Nick Mason: “A Momentary Lapse of Reason was over-egged”


 Nick Mason admitted that A Momentary Lapse of Reason, Pink Floyd’s first album without Roger Waters, turned into an “over-egged” affair, but reflected on why it had worked out that way.

Released in 1987, during the aftermath of Waters’s departure and his resulting legal bid to stop the band from continuing under the leadership of David Gilmour, its quality has often been criticized in subsequent years.(Ultimateclassicrock)

“It wasn’t that I didn’t want to carry on – I did – but I don’t think I cared as much as David did,” Mason told Uncut in a new interview. “We’d be partly in the studios and partly in the lawyers’ office – ‘Was Roger going to injunct?’ And the answer was, of course he couldn’t, because he’d left the band, and the one thing clear in all our contractual arrangements was that if someone left, they left, and the band continued without them… That gave David and me the authority to carry on.”

However, he continued, “We sort of laid everything on [the album]…There was a sense of trepidation over what it would be like without Roger, so we slightly over-egged the pudding in terms of lots of session players. Some of it’s overproduced, far too much stuff on it.”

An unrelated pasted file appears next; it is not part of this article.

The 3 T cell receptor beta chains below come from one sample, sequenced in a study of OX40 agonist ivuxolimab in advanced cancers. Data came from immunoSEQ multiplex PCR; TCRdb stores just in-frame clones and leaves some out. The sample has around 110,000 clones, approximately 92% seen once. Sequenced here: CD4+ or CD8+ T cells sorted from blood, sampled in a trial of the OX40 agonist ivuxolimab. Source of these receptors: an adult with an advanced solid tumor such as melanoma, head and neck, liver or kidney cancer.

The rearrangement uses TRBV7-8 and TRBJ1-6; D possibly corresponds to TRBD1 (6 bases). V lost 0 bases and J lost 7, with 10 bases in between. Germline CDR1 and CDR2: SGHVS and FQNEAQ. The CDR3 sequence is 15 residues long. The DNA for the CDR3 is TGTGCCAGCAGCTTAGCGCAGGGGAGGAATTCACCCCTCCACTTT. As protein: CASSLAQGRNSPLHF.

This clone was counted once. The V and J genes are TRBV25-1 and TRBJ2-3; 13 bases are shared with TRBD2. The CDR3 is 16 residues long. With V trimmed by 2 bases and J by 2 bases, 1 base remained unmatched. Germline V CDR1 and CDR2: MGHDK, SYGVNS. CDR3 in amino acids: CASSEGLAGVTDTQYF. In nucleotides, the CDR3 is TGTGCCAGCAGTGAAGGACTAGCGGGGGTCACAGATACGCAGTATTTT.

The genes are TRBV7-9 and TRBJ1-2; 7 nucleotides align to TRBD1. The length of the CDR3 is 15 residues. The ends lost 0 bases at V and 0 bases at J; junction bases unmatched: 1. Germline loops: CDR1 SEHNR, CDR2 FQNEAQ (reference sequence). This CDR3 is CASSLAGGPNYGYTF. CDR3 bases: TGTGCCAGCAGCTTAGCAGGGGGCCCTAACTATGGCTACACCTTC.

Studio engineer Andy Jackson recalled: “We were trying to make something that sounded very much of the time, which means of course that as time progresses it ends up sounding dated.

Read More: Why Pink Floyd’s ‘Momentary Lapse of Reason’ Was ‘Over-Egged’ |


Recently Mason’s Saucerful Of Secrets had a gig playing early Pink Floyd at four intimate live shows across London.

This is a unique opportunity to experience Pink Floyd’s celebrated and significant early body of work played live; Nick Mason’s Saucerful Of Secrets are Nick Mason, Gary Kemp, Guy Pratt, Lee Harris and Dom Beken.

Nick Mason’s Saucerful of Secrets, the supergroup formed by the Pink Floyd drummer to play his band’s early songs, performed their debut concert at Dingwalls in London last night.


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